Various rebel groups, including M23, have been responsible for much of the violence in the eastern Congo. In fighting against the army and U.N. troops, civilians have been uprooted time and time again. And depending where they end up are often terrorized, abused, killed or raped. Women, children and men have all been raped as a means of disempowering the population and controlling territory.
But Pastor Marcel Serubungo said, for the moment, things are better.
“We have faced a lot of problems and a lot of fighting. We had a rebel group, which was fighting against the government. But for now the situation is calm because they stopped the fighting and went for the talks in Kampala. So for now they are in Kampala and we are waiting and praying to see what God will do just to bring understanding among them and have peace in our area.”
Serubungo is a Pentecostal minister and also church mobilization director for the faith-based humanitarian organization World Relief. He said life was very different in the eastern Congo before refugees from Rwanda’s civil war fled into the region in the early 1990s.
“Before this problem of conflict, life was good because everyone was in his village and he could farm. Most people in the eastern part of Congo are farmers. So people were good and they could manage their lives,” he said.
Many refugees who fled to Congo were remnants of those responsible for the Rwandan genocide. And since that time, Serubungo said, conflict at the community level has been on the rise.
“At the grassroots level we have a problem of tribes. Tribes have been fighting among themselves. So, as you know, in the Congo we have more than 450 tribes. So some tribes were fighting because of land disputes and identity things and so on. At the grassroot level really people suffered because villages are attacking villages and that conflict has stayed until now in the hearts of people,” he said.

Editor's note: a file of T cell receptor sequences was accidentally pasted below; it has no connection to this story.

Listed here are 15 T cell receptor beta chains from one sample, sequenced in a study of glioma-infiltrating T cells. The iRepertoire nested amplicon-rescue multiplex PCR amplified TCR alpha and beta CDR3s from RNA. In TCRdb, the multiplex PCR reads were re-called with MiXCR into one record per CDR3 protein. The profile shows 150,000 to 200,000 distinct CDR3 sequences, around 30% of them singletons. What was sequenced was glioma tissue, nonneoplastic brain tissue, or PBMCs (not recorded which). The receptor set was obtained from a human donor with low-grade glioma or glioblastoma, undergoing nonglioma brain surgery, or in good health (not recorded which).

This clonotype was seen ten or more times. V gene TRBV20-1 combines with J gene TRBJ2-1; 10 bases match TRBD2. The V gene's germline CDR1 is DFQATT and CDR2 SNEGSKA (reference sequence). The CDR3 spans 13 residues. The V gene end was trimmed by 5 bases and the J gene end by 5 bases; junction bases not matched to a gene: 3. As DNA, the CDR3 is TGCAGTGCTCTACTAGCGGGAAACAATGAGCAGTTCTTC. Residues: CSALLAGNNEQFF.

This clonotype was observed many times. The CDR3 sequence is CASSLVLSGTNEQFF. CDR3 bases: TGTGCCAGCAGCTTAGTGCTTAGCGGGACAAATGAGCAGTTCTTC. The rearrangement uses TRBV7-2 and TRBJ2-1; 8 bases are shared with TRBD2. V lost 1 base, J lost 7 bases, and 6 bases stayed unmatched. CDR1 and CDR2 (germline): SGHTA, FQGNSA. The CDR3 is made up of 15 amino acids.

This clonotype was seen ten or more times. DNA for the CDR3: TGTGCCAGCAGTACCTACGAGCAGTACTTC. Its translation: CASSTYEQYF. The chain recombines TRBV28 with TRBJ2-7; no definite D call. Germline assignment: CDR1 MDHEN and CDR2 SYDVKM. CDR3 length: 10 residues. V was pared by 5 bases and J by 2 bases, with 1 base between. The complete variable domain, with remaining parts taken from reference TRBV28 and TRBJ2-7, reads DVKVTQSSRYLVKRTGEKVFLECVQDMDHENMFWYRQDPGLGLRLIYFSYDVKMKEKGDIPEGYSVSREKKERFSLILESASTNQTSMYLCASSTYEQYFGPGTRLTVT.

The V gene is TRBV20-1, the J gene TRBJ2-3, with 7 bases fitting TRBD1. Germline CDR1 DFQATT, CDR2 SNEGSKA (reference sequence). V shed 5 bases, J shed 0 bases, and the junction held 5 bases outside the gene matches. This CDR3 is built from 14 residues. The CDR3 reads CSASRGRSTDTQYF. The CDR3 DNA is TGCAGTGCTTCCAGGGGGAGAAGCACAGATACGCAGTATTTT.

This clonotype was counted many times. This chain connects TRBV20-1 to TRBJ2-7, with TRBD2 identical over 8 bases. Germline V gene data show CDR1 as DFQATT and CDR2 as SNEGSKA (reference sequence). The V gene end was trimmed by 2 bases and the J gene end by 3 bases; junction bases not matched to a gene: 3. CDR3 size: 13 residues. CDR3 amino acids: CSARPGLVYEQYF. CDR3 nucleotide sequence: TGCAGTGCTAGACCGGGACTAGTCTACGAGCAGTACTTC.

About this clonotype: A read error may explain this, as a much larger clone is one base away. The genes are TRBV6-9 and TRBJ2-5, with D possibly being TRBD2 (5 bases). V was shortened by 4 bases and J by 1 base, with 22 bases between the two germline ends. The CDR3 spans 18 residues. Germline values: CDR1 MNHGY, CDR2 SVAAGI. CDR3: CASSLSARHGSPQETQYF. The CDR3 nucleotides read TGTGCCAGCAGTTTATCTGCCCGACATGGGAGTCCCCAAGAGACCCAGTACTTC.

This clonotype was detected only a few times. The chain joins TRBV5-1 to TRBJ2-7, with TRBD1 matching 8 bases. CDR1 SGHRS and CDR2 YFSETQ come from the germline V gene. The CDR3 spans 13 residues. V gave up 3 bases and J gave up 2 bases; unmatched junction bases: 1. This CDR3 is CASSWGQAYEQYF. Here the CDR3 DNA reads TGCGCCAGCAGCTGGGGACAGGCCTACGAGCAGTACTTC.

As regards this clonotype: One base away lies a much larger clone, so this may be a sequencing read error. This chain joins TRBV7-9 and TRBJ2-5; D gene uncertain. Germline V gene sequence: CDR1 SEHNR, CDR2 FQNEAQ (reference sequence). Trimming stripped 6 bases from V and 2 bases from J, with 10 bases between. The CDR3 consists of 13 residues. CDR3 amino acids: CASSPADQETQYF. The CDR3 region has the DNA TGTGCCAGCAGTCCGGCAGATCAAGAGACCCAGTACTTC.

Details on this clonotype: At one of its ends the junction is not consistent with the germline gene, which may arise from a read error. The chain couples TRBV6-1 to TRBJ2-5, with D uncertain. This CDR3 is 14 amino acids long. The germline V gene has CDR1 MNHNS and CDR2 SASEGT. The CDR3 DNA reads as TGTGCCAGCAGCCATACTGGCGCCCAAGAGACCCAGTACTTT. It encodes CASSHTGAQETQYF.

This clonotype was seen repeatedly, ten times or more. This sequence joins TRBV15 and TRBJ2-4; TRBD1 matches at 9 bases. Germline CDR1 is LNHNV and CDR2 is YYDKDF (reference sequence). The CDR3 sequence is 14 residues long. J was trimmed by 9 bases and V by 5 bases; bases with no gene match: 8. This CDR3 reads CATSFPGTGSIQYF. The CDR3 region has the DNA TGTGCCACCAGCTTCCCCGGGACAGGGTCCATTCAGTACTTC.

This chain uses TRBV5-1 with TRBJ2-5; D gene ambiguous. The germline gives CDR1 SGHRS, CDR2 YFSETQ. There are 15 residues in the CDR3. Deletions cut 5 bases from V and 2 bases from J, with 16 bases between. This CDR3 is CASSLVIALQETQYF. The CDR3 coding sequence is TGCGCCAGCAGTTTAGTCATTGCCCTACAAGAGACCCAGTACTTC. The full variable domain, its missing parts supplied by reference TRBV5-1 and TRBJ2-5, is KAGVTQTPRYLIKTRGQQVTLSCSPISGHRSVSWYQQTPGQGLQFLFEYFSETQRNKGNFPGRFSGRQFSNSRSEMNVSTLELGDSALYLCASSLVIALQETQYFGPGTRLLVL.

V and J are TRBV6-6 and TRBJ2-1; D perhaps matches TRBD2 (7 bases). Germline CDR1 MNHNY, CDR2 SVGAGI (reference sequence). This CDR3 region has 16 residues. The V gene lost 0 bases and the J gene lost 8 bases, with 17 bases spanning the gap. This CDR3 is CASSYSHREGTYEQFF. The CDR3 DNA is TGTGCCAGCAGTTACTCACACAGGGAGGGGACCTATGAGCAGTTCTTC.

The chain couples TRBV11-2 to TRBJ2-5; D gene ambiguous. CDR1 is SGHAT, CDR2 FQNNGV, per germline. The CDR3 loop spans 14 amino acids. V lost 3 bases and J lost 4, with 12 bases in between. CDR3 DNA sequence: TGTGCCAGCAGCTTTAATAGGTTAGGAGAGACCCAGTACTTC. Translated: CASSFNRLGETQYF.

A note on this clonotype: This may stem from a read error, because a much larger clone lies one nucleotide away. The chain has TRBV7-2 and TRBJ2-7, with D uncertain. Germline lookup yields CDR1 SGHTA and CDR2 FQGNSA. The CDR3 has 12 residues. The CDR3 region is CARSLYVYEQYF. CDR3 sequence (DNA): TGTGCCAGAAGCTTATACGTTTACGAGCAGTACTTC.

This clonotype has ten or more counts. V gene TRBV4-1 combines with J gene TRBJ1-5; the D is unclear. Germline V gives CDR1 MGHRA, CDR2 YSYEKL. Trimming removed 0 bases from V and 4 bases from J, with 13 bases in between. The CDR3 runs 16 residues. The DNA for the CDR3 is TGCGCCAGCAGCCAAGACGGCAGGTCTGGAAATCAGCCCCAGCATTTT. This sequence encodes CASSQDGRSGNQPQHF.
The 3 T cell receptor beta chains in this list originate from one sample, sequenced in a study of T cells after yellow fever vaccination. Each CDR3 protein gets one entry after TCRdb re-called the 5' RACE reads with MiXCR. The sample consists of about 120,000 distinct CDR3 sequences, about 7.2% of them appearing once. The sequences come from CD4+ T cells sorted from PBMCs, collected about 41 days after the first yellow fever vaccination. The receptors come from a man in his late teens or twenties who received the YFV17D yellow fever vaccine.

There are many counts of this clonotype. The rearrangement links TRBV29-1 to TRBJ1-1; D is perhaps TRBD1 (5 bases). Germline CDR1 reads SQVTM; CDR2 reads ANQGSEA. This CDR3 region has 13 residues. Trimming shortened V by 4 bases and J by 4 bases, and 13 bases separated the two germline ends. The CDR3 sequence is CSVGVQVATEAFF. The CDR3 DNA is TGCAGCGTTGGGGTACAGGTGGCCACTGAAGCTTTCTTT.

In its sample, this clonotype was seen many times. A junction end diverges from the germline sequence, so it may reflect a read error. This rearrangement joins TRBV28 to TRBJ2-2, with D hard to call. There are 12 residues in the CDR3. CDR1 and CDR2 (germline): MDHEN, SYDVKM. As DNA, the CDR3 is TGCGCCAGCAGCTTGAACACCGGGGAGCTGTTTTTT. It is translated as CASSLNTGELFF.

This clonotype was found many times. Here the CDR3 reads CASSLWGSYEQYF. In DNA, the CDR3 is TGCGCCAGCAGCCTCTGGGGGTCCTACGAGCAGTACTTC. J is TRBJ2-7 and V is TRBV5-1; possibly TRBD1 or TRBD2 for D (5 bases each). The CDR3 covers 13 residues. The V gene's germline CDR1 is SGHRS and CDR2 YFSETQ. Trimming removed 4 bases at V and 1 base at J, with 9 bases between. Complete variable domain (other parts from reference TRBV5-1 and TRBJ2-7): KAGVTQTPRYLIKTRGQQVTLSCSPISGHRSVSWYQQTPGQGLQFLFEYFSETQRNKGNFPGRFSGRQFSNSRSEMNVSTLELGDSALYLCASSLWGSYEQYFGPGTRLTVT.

Besides land disputes, villages may fight, for example, when livestock wander into a farmer’s field and destroy crops.
“They fight. They fight. When one is wealthy and another one is not, it’s a source of conflict. When someone is married to a lady from another tribe and then they have conflict it involves immediately the whole two tribes. It’s everywhere you can find it, everywhere in different localities and different territories,” he said.
For the past 10 years, Serubungo has been working with church and tribal leaders to form Village Peace Committees.
“The VPC, or the Village Peace Committee, members are people from the village, who have been trained by World Relief, who have been elected by the village community members. And those people who are elected, who are trusted, faithful, they stay in the village and each one who has a conflict he goes to them and they resolve the conflict without any problem,” he said.
World Relief trains community, youth and tribal leaders in conflict resolution.
Serubungo said, “This peace building project was successful because now people no longer go to the police or to the tribunal. Instead they go to the Village Peace Committees in their own village and conflicts are resolved.”
He added that by having peace at the village level, young people are less likely to be lured away by rebel groups or to use violence to resolve disputes.
“It’s them that people use to fight, to kill people, to burn, destroy the community. It’s the young people who are used to do that. And now [in] our Village Peace Committees – young people stood up –and it’s them who are holding festivals. They’re holding big events in Goma and around Goma just to preach peace, to speak peace to people. So we believe that if the VPCs are active in different places in DRC, we think and we hope that the fighting can stop.”
World Relief plans to expand the Village Peace Committees to all five provinces in the Eastern DRC. Serubungo visited the U.S. to help raise awareness and funding for the project. World Relief says its goal is to help empower local churches to serve those who are most vulnerable economically, socially and spiritually.